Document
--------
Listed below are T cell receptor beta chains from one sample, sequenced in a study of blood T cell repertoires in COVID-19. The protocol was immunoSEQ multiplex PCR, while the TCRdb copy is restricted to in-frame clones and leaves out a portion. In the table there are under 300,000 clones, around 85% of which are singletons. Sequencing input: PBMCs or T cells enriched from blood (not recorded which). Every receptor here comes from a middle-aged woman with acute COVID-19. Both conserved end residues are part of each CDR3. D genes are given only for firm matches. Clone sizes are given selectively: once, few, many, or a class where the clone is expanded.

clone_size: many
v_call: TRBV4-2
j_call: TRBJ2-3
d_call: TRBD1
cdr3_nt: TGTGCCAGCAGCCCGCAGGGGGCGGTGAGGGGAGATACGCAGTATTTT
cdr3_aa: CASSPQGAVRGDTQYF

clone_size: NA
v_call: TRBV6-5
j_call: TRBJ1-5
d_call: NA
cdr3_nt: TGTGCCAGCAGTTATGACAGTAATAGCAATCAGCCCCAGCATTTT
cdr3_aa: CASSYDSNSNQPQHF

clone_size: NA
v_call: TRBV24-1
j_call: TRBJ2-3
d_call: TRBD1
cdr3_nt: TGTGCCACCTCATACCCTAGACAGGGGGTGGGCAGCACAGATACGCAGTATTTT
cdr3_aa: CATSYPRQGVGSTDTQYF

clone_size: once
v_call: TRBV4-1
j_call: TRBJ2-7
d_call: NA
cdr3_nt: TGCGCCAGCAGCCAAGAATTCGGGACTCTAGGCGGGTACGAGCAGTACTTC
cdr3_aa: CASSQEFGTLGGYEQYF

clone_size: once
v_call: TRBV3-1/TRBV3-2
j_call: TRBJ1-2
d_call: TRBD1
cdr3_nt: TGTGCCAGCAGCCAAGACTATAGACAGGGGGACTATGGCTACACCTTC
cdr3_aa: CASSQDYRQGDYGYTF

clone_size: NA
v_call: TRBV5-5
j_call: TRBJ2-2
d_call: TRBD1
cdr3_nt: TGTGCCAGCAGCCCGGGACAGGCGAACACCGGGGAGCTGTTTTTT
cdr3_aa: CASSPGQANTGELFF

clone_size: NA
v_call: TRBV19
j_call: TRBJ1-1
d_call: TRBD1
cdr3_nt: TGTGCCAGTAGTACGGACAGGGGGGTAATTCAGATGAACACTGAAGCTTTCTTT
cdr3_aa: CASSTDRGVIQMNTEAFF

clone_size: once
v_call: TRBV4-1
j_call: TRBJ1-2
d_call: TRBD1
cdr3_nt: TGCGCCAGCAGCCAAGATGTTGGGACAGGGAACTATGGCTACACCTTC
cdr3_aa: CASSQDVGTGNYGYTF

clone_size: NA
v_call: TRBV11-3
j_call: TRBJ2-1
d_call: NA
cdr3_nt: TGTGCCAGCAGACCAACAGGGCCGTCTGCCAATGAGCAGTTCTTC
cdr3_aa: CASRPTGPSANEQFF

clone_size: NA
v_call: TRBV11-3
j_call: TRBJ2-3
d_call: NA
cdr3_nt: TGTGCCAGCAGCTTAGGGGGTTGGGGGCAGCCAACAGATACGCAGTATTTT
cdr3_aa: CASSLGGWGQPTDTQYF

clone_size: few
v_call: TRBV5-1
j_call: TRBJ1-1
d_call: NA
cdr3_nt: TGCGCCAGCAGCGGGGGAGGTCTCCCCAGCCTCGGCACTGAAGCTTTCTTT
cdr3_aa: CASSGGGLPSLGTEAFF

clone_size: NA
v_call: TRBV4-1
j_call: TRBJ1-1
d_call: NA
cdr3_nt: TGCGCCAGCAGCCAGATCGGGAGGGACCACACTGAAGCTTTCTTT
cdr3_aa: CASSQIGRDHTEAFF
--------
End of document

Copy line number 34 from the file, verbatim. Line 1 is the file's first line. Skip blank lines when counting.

j_call: TRBJ2-2